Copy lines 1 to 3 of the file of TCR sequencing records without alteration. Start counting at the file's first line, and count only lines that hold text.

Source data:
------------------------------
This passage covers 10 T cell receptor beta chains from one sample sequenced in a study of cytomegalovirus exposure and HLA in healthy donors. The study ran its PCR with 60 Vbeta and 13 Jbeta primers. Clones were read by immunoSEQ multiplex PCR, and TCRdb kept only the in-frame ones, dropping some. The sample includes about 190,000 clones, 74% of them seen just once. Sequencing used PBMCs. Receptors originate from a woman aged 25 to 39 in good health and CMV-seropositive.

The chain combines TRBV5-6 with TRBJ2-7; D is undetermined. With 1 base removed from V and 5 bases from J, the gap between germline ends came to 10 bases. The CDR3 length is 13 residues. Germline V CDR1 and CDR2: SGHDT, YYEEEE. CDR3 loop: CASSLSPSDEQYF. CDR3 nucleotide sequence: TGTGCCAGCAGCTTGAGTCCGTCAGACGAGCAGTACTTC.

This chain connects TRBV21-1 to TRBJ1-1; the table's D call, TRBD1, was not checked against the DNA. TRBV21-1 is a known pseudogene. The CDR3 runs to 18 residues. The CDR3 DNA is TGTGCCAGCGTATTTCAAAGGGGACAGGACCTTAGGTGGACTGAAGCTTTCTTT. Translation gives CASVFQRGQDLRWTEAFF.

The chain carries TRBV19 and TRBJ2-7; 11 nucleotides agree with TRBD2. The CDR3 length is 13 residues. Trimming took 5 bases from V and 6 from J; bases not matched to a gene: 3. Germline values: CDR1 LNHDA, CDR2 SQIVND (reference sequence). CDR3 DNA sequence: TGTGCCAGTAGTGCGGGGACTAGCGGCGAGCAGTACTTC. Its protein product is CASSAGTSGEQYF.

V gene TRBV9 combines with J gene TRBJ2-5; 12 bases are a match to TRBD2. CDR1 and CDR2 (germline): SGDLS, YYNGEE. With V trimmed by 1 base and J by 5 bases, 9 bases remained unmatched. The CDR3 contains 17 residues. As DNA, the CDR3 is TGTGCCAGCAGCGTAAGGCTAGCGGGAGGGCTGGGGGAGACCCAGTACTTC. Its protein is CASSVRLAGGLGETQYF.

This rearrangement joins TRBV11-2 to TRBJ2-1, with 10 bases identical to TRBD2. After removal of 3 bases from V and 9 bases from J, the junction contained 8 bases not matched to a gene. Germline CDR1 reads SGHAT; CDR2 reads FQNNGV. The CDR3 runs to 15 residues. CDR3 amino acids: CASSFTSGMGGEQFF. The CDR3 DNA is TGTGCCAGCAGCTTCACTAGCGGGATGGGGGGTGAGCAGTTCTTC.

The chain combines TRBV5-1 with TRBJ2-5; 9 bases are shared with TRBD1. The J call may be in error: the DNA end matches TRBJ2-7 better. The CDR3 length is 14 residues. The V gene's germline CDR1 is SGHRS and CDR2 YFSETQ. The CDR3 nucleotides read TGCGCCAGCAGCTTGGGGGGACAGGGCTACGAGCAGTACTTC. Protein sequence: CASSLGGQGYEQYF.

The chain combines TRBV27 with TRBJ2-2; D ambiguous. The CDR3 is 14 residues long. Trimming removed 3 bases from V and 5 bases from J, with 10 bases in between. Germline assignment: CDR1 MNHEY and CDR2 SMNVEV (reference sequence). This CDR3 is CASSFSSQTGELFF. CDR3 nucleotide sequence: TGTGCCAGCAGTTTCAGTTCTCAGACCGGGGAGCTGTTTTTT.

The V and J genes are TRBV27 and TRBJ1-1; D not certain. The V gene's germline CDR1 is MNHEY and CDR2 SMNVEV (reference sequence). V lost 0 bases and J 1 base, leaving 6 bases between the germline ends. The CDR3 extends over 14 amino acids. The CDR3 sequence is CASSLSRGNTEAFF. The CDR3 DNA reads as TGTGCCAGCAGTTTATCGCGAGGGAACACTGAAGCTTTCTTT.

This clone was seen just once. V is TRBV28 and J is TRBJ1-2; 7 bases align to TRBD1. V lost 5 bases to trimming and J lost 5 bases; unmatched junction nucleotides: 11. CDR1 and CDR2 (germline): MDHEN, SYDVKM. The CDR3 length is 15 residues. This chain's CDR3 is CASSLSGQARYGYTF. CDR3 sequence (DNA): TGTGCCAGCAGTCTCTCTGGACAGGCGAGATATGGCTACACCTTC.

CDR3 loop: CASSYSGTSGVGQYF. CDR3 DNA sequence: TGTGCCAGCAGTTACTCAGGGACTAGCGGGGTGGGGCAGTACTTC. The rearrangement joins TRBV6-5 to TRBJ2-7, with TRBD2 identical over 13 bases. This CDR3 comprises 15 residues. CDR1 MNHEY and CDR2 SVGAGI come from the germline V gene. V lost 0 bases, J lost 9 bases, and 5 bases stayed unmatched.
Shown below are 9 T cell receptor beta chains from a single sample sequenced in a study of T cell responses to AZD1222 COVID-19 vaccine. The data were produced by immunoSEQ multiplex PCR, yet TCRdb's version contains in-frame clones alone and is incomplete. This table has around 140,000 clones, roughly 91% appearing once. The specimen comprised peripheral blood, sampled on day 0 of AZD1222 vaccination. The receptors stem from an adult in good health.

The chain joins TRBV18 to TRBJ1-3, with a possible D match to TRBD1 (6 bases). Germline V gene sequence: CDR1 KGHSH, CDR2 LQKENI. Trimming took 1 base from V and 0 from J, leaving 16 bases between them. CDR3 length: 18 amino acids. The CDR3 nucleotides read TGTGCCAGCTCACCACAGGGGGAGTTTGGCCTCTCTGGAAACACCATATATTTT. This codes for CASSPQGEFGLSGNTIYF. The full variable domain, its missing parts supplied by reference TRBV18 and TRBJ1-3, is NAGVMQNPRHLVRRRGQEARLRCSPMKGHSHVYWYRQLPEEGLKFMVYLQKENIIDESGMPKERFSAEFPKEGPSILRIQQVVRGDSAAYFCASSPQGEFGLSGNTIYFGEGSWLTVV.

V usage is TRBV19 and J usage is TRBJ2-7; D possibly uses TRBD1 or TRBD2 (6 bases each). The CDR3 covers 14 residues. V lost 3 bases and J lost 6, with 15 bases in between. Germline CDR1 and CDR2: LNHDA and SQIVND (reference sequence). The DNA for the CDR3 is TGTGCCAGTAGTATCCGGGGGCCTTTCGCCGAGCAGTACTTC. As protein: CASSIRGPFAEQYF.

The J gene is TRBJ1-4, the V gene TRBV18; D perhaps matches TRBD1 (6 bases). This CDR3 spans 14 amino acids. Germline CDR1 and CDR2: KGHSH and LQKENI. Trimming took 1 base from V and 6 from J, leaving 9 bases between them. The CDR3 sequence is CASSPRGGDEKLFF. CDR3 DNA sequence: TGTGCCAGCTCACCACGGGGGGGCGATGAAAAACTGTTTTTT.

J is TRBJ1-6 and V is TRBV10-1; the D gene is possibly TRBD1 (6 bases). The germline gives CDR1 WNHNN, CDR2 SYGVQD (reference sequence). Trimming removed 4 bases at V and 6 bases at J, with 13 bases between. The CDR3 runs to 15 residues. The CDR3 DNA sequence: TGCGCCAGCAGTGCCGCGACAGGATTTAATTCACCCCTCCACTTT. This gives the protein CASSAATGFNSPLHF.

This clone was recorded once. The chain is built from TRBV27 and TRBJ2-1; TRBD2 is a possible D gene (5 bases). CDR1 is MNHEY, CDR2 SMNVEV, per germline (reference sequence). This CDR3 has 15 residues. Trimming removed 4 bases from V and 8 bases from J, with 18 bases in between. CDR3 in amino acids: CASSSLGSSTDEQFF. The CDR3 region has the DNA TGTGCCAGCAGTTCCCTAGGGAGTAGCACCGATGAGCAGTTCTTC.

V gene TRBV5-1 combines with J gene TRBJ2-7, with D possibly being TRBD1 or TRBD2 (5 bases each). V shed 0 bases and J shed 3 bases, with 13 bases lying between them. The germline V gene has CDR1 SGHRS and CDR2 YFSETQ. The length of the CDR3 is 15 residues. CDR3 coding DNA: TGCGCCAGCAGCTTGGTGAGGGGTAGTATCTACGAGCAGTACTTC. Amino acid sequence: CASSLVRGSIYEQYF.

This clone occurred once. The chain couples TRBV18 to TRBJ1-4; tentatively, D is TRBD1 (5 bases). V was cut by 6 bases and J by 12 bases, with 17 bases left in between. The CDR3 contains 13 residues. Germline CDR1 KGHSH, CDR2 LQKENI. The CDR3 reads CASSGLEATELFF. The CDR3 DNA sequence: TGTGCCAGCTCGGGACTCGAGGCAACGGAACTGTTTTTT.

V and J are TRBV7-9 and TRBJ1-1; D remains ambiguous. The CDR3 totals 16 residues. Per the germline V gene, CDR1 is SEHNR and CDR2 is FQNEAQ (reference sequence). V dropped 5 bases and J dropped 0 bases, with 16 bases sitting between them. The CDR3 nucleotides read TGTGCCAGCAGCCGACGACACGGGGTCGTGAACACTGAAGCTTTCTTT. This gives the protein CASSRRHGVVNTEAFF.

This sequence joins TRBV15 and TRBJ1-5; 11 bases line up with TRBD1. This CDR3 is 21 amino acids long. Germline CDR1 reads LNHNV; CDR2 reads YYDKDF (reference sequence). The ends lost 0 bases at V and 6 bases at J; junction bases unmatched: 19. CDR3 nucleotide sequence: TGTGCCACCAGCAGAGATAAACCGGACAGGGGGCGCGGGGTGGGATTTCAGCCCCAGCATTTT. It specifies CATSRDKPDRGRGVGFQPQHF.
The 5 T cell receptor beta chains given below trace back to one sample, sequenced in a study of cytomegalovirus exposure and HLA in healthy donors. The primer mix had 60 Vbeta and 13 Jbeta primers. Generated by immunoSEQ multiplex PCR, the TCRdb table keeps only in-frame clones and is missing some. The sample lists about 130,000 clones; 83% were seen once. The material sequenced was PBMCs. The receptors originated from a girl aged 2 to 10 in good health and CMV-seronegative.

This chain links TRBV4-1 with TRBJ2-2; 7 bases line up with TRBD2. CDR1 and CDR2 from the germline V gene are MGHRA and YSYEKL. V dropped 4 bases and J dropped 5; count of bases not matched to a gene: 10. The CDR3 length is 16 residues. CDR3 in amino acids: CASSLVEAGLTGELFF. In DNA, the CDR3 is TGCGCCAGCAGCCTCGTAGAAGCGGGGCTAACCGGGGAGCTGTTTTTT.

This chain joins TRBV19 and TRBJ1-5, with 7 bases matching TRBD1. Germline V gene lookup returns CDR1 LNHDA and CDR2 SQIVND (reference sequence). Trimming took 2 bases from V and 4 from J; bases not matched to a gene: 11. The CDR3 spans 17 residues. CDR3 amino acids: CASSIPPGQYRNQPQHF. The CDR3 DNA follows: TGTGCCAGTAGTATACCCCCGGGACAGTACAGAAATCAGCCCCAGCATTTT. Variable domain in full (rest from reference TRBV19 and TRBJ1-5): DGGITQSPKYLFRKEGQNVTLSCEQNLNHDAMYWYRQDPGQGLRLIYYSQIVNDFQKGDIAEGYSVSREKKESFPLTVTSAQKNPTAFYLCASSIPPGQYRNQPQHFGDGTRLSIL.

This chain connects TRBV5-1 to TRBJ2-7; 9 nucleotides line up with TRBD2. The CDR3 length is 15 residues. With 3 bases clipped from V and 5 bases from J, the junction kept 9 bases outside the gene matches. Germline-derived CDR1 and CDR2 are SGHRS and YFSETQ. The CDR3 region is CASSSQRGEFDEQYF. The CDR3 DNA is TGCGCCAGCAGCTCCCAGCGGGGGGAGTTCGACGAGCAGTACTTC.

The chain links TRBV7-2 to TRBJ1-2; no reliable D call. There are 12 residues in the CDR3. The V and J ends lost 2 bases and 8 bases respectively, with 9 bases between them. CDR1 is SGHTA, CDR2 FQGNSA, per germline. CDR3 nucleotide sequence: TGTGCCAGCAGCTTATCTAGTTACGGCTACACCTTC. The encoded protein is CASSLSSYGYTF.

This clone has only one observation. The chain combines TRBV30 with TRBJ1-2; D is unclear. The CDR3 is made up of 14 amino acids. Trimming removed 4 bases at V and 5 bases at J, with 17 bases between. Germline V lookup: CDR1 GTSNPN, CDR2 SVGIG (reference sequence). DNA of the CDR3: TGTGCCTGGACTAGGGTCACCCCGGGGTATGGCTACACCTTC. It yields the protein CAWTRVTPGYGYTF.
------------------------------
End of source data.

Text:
This passage covers 10 T cell receptor beta chains from one sample sequenced in a study of cytomegalovirus exposure and HLA in healthy donors. The study ran its PCR with 60 Vbeta and 13 Jbeta primers. Clones were read by immunoSEQ multiplex PCR, and TCRdb kept only the in-frame ones, dropping some. The sample includes about 190,000 clones, 74% of them seen just once. Sequencing used PBMCs. Receptors originate from a woman aged 25 to 39 in good health and CMV-seropositive.

The chain combines TRBV5-6 with TRBJ2-7; D is undetermined. With 1 base removed from V and 5 bases from J, the gap between germline ends came to 10 bases. The CDR3 length is 13 residues. Germline V CDR1 and CDR2: SGHDT, YYEEEE. CDR3 loop: CASSLSPSDEQYF. CDR3 nucleotide sequence: TGTGCCAGCAGCTTGAGTCCGTCAGACGAGCAGTACTTC.

This chain connects TRBV21-1 to TRBJ1-1; the table's D call, TRBD1, was not checked against the DNA. TRBV21-1 is a known pseudogene. The CDR3 runs to 18 residues. The CDR3 DNA is TGTGCCAGCGTATTTCAAAGGGGACAGGACCTTAGGTGGACTGAAGCTTTCTTT. Translation gives CASVFQRGQDLRWTEAFF.